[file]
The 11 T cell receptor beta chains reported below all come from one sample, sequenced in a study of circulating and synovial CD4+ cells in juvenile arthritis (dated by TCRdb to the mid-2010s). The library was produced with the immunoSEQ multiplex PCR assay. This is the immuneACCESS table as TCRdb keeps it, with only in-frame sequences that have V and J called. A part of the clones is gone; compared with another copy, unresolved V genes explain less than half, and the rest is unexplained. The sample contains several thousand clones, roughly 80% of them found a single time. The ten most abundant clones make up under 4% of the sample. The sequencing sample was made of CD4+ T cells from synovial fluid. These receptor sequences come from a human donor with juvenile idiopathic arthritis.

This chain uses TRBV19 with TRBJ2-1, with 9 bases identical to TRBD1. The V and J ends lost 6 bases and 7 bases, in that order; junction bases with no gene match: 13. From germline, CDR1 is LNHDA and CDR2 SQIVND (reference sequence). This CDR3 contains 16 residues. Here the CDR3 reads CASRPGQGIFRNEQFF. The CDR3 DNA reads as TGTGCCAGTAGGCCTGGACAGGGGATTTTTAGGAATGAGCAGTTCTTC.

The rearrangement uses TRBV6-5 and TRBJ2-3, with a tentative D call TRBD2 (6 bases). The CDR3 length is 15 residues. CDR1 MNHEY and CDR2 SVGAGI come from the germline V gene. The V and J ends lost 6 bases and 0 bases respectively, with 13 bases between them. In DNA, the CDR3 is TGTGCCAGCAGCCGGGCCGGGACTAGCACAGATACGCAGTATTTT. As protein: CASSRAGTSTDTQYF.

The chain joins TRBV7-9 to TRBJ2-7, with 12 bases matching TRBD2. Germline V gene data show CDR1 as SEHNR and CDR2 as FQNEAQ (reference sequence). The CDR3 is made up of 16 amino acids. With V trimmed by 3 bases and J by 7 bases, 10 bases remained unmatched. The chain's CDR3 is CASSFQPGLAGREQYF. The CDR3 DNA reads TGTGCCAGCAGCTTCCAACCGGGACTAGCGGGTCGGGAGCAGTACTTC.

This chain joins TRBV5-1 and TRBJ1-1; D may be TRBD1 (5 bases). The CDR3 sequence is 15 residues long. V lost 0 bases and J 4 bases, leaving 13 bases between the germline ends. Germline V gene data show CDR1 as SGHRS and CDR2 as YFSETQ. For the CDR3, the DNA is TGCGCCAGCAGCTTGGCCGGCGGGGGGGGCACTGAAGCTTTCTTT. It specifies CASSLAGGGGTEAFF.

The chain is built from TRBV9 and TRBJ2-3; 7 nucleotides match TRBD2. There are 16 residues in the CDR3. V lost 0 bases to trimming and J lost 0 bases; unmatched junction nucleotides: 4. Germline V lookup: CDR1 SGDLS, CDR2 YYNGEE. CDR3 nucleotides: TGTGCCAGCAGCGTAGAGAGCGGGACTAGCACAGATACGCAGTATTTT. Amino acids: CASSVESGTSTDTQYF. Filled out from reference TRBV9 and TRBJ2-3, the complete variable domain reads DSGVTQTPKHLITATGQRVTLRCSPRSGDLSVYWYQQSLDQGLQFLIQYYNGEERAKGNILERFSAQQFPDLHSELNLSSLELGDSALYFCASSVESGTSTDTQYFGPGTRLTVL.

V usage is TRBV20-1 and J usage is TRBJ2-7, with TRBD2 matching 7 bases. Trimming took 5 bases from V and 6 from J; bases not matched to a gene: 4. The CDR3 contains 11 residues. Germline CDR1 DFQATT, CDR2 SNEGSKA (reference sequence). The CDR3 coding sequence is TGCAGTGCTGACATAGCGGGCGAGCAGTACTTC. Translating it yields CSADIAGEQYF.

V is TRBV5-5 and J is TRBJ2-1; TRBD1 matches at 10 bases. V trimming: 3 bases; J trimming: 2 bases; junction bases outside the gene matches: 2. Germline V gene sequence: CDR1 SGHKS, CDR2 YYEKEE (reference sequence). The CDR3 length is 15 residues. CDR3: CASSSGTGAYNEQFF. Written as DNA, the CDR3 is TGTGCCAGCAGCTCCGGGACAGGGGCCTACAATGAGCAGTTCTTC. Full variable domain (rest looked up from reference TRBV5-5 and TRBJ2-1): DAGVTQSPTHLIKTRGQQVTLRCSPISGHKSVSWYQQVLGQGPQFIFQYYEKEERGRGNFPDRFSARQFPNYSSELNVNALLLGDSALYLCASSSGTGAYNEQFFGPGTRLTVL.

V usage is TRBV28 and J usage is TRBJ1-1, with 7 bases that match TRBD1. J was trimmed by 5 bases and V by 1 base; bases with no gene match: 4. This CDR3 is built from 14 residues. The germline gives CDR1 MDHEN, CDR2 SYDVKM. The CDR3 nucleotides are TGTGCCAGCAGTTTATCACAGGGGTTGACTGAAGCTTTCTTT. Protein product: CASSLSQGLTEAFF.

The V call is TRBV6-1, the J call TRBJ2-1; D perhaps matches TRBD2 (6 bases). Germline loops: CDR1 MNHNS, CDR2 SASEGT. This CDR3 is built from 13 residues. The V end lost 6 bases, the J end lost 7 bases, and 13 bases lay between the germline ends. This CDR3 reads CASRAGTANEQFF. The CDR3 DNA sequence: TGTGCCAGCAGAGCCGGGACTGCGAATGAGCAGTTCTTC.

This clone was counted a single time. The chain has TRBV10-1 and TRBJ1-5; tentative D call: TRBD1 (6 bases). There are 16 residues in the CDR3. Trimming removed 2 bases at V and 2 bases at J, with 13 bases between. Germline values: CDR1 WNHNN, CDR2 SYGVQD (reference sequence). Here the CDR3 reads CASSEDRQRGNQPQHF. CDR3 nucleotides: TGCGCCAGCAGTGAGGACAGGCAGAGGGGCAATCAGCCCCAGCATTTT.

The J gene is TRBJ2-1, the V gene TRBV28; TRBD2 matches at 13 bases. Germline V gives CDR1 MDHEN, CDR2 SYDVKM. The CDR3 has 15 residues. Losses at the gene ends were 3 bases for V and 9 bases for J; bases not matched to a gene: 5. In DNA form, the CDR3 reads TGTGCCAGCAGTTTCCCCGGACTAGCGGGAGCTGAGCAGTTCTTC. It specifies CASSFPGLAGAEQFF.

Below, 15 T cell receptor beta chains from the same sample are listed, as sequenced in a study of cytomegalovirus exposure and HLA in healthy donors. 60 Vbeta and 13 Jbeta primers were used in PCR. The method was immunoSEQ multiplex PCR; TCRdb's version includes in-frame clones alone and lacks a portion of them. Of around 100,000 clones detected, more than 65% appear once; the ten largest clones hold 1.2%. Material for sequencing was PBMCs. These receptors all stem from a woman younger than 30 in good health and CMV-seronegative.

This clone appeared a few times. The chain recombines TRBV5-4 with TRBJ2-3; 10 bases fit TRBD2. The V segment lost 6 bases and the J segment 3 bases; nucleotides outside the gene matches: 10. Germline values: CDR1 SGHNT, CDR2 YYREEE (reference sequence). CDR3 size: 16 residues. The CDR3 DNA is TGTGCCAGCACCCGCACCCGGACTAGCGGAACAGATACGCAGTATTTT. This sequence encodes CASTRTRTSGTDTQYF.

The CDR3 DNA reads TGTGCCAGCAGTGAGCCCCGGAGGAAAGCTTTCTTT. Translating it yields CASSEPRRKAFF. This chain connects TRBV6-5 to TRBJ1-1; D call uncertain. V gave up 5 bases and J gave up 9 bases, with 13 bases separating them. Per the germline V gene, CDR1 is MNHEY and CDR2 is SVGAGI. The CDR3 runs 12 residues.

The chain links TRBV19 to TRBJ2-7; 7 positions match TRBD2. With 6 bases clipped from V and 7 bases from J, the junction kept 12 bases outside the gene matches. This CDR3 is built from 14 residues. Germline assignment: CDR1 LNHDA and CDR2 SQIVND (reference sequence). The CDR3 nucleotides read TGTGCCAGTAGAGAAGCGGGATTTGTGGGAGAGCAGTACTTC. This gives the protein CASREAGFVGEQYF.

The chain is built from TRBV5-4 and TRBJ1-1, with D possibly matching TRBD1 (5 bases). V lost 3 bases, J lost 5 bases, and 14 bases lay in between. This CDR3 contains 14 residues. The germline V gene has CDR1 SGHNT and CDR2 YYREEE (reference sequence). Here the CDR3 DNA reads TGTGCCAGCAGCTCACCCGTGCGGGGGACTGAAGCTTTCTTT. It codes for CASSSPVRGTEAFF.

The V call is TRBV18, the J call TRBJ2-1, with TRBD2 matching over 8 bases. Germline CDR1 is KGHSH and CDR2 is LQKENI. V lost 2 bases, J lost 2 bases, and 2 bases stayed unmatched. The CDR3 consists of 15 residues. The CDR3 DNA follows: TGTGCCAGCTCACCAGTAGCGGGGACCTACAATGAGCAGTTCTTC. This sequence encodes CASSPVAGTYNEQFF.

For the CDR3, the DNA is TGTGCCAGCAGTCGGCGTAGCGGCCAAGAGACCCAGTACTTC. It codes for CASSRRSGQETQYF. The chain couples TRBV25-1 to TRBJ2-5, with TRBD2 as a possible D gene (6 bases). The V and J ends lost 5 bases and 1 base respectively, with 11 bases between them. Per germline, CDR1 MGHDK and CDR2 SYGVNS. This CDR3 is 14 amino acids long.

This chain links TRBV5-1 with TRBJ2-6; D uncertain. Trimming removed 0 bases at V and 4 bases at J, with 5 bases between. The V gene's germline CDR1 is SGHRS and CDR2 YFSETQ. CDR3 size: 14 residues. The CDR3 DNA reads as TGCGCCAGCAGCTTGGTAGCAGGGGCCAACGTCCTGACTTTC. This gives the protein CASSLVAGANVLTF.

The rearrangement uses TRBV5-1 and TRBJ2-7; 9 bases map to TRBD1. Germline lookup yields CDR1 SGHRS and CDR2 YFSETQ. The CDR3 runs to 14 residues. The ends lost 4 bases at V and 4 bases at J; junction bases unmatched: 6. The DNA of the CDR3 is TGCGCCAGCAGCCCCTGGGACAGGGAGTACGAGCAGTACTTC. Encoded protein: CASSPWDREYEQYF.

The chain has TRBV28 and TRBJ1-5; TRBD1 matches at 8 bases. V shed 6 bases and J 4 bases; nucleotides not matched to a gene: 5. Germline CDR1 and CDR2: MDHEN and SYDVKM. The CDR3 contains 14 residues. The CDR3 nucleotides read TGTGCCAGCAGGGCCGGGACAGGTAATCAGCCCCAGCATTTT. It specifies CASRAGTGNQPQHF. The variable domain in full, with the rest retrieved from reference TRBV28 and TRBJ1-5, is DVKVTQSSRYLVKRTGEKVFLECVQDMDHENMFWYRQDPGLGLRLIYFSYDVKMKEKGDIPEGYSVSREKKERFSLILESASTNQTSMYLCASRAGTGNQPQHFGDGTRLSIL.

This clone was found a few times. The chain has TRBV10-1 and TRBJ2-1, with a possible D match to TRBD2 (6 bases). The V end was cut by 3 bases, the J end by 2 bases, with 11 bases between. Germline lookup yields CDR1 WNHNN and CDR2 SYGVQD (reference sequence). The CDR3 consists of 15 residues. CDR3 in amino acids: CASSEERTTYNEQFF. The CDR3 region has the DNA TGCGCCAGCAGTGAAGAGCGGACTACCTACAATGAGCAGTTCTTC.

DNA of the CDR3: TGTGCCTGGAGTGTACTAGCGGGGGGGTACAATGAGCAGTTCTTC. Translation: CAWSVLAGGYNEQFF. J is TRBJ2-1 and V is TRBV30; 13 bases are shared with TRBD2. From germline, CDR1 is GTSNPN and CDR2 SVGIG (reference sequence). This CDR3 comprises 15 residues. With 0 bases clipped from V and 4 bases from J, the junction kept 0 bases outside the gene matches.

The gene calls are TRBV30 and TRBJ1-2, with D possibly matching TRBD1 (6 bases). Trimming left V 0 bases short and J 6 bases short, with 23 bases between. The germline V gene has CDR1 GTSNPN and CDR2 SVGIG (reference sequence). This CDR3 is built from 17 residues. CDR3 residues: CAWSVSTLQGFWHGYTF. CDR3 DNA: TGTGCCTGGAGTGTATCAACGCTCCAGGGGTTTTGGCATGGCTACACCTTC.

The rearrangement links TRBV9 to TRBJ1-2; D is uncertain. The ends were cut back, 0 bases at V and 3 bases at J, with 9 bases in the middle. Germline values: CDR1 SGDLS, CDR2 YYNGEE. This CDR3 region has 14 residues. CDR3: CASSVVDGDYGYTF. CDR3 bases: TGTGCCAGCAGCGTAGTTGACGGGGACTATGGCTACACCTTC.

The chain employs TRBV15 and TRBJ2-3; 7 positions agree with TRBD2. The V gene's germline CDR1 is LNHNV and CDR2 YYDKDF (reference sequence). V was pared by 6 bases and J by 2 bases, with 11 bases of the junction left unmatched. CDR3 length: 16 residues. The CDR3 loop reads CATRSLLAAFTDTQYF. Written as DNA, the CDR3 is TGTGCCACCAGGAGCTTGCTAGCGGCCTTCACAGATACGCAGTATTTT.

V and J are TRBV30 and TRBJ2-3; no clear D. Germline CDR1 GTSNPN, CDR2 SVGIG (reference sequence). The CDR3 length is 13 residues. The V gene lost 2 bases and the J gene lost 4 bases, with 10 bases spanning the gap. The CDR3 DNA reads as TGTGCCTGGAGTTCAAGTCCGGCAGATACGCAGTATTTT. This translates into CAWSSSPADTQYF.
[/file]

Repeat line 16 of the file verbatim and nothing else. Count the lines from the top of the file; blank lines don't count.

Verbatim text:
The chain links TRBV19 to TRBJ2-7; 7 positions match TRBD2. With 6 bases clipped from V and 7 bases from J, the junction kept 12 bases outside the gene matches. This CDR3 is built from 14 residues. Germline assignment: CDR1 LNHDA and CDR2 SQIVND (reference sequence). The CDR3 nucleotides read TGTGCCAGTAGAGAAGCGGGATTTGTGGGAGAGCAGTACTTC. This gives the protein CASREAGFVGEQYF.